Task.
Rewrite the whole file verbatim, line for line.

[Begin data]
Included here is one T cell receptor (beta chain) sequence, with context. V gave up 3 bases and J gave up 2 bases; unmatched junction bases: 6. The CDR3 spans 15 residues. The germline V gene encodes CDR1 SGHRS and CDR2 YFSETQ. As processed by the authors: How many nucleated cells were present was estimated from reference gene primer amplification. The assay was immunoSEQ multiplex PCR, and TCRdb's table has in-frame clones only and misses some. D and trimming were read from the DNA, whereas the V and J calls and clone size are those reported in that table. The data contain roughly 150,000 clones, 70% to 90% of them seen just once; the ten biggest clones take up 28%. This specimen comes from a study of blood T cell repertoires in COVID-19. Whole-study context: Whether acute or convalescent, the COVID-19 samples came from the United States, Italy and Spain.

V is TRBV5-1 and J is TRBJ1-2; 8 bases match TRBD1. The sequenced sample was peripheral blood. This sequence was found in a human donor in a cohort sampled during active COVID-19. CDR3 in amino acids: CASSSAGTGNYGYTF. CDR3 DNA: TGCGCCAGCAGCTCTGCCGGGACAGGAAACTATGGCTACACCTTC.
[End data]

Included here is one T cell receptor (beta chain) sequence, with context. V gave up 3 bases and J gave up 2 bases; unmatched junction bases: 6. The CDR3 spans 15 residues. The germline V gene encodes CDR1 SGHRS and CDR2 YFSETQ. As processed by the authors: How many nucleated cells were present was estimated from reference gene primer amplification. The assay was immunoSEQ multiplex PCR, and TCRdb's table has in-frame clones only and misses some. D and trimming were read from the DNA, whereas the V and J calls and clone size are those reported in that table. The data contain roughly 150,000 clones, 70% to 90% of them seen just once; the ten biggest clones take up 28%. This specimen comes from a study of blood T cell repertoires in COVID-19. Whole-study context: Whether acute or convalescent, the COVID-19 samples came from the United States, Italy and Spain.

V is TRBV5-1 and J is TRBJ1-2; 8 bases match TRBD1. The sequenced sample was peripheral blood. This sequence was found in a human donor in a cohort sampled during active COVID-19. CDR3 in amino acids: CASSSAGTGNYGYTF. CDR3 DNA: TGCGCCAGCAGCTCTGCCGGGACAGGAAACTATGGCTACACCTTC.